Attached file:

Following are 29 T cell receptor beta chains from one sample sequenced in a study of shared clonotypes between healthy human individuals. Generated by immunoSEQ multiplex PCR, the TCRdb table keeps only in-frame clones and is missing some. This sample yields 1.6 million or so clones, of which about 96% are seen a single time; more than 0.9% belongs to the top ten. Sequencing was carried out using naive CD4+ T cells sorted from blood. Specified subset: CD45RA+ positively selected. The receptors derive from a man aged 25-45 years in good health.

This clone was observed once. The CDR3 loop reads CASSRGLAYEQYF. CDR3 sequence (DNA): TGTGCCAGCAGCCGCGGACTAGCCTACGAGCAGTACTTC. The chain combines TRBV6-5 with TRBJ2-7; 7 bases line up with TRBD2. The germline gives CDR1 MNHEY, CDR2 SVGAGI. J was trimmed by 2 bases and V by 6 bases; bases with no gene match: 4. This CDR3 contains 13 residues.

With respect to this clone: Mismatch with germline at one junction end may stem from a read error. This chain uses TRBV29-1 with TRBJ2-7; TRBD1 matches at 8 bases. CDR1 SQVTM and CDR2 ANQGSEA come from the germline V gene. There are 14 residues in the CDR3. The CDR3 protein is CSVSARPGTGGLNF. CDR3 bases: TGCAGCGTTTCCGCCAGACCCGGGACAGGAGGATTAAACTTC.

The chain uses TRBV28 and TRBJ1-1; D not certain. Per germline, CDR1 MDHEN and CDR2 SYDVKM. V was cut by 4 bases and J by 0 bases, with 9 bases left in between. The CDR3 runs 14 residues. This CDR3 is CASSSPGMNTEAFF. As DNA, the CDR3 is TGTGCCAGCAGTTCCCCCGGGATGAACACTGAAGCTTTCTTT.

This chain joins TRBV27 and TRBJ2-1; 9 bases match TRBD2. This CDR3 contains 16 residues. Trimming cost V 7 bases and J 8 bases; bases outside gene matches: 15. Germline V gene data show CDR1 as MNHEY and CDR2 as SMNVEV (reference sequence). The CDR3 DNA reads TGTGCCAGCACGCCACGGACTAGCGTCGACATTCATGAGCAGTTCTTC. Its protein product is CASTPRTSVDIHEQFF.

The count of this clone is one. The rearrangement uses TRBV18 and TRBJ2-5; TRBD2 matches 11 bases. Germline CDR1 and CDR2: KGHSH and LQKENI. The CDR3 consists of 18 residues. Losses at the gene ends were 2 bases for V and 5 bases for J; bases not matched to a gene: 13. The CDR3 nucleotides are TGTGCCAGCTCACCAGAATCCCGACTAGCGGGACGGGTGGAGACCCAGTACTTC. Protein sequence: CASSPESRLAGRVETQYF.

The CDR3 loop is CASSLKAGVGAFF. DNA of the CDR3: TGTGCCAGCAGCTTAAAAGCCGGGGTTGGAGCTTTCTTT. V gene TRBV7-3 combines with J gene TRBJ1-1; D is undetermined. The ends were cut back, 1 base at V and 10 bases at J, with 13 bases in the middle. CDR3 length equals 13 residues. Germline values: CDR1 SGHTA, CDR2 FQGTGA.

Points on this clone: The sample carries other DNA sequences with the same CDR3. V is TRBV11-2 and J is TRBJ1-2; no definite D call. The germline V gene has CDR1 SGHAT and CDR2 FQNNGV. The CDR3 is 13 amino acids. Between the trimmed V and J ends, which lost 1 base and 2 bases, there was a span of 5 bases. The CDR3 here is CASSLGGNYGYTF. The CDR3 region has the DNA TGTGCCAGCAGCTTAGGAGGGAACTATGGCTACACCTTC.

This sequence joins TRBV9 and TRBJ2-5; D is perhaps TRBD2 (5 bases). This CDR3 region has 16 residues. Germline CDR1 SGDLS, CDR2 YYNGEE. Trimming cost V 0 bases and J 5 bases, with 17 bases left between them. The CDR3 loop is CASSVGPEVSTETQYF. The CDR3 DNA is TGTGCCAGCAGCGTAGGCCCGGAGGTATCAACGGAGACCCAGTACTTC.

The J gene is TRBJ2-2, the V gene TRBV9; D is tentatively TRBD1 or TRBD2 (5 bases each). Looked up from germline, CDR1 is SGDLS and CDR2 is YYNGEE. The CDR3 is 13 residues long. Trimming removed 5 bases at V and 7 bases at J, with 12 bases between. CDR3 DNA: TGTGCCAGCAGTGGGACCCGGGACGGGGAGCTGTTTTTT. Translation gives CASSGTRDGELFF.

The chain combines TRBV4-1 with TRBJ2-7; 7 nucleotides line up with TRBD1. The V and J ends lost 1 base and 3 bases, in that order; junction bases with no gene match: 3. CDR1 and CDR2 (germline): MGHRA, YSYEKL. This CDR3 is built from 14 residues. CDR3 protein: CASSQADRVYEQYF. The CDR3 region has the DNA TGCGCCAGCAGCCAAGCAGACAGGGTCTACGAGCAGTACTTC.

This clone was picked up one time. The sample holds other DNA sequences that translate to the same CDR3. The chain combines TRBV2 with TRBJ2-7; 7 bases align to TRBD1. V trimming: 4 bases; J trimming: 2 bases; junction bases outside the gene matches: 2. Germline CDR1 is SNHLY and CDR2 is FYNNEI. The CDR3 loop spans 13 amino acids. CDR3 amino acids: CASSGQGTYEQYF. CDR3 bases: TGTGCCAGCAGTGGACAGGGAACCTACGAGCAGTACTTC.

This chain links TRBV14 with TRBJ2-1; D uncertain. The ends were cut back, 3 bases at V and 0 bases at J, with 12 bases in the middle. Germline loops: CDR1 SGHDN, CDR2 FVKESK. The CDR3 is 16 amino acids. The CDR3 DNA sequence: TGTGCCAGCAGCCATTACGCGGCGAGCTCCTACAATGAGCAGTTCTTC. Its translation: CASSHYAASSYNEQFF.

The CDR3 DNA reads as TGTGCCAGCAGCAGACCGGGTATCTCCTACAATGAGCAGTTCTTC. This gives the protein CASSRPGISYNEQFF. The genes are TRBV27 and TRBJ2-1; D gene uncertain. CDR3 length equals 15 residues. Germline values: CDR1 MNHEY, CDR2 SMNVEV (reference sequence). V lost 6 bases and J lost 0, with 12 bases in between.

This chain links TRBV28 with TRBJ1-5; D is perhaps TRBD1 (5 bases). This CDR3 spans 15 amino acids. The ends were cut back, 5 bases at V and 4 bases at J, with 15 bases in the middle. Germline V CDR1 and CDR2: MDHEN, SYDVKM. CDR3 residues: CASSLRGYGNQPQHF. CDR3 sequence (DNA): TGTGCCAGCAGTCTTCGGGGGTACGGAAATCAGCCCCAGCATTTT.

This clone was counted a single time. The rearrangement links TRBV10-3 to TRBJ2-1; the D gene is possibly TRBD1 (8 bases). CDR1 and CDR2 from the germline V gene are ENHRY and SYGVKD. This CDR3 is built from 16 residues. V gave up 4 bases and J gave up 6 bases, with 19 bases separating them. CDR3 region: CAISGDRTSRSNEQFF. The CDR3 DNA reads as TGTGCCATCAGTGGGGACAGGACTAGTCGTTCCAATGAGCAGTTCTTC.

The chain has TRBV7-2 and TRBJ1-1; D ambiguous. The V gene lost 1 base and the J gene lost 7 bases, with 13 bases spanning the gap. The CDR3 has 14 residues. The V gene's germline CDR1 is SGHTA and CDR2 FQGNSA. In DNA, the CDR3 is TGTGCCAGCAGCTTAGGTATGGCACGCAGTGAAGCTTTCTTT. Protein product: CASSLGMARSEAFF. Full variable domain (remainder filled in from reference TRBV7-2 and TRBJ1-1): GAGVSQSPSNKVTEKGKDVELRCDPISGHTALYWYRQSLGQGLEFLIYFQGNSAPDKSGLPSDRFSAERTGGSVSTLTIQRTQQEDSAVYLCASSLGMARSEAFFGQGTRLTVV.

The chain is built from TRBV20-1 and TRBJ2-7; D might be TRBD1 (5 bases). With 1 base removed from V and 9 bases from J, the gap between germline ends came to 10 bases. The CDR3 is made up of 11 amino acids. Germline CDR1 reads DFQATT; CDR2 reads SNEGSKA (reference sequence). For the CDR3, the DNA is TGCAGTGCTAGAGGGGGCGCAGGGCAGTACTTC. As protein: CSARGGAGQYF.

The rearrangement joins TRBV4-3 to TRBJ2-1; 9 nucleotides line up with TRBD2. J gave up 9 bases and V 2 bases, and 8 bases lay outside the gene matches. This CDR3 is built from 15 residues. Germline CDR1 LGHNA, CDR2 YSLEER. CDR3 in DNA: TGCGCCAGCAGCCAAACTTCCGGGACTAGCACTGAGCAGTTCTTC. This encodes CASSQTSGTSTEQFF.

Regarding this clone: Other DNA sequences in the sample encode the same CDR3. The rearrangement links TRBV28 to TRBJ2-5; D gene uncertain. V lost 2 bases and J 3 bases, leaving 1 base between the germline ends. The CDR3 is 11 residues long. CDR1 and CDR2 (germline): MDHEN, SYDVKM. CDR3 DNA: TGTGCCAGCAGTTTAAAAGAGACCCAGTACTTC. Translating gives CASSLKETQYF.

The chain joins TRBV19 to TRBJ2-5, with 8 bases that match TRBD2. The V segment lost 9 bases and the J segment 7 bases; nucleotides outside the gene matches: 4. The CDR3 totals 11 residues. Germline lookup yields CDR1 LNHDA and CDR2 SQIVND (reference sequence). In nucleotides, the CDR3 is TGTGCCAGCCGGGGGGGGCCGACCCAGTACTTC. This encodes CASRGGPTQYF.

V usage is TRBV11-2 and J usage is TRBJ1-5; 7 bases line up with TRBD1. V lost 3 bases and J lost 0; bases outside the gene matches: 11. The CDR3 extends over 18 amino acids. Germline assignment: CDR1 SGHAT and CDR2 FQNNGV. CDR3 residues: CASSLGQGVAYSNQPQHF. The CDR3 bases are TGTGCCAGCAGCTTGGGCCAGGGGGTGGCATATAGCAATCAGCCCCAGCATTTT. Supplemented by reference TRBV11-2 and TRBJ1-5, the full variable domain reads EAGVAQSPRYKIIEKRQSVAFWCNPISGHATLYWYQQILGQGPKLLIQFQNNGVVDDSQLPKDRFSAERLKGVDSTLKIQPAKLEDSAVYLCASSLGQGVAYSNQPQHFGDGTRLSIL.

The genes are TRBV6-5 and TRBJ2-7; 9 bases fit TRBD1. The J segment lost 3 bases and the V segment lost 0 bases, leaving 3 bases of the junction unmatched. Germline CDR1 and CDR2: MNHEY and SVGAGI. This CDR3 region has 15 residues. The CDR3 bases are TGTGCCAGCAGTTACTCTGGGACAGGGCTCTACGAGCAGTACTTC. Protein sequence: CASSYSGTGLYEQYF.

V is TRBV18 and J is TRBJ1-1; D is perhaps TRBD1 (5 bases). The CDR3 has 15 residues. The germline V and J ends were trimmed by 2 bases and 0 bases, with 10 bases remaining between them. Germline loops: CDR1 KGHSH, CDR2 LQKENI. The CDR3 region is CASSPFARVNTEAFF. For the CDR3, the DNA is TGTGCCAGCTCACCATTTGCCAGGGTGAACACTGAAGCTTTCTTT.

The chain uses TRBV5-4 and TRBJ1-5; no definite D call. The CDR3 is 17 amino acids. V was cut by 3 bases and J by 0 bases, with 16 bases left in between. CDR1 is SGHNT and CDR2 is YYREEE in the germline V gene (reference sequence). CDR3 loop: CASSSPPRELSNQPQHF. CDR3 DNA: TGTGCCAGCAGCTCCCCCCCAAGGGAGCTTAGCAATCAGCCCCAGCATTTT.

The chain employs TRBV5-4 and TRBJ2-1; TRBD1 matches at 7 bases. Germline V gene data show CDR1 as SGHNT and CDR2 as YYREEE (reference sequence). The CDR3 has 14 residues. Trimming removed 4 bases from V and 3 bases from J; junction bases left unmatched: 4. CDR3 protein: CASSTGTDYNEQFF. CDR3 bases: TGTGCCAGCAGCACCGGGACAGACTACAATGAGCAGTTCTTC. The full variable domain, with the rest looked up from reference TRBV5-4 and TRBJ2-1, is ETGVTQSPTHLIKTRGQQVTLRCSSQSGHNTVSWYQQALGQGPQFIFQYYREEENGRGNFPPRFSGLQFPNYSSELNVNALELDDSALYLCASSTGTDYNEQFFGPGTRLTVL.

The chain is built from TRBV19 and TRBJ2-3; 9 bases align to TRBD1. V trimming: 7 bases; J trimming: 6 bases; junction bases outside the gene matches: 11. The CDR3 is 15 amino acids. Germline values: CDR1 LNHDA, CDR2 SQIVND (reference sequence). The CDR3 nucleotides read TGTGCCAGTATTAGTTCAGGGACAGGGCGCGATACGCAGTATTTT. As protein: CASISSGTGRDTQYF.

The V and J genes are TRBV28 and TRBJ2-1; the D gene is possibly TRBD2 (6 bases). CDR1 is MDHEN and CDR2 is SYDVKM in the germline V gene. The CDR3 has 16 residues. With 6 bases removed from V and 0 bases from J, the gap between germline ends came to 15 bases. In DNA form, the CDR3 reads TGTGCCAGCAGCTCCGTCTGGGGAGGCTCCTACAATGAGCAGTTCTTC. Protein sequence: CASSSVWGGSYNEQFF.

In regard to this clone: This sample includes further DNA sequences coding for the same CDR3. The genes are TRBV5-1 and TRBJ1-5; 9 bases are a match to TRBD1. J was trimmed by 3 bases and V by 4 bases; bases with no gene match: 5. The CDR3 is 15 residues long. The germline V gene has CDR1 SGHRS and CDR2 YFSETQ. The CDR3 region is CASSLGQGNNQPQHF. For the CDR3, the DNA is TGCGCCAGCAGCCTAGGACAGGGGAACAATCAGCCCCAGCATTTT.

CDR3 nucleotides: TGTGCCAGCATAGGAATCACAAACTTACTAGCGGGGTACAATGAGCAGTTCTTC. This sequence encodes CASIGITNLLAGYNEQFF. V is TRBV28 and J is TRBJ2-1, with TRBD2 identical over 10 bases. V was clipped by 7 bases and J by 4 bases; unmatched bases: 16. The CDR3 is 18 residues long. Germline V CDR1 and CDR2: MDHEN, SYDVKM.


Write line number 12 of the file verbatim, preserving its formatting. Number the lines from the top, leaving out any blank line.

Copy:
This clone was picked up one time. The sample holds other DNA sequences that translate to the same CDR3. The chain combines TRBV2 with TRBJ2-7; 7 bases align to TRBD1. V trimming: 4 bases; J trimming: 2 bases; junction bases outside the gene matches: 2. Germline CDR1 is SNHLY and CDR2 is FYNNEI. The CDR3 loop spans 13 amino acids. CDR3 amino acids: CASSGQGTYEQYF. CDR3 bases: TGTGCCAGCAGTGGACAGGGAACCTACGAGCAGTACTTC.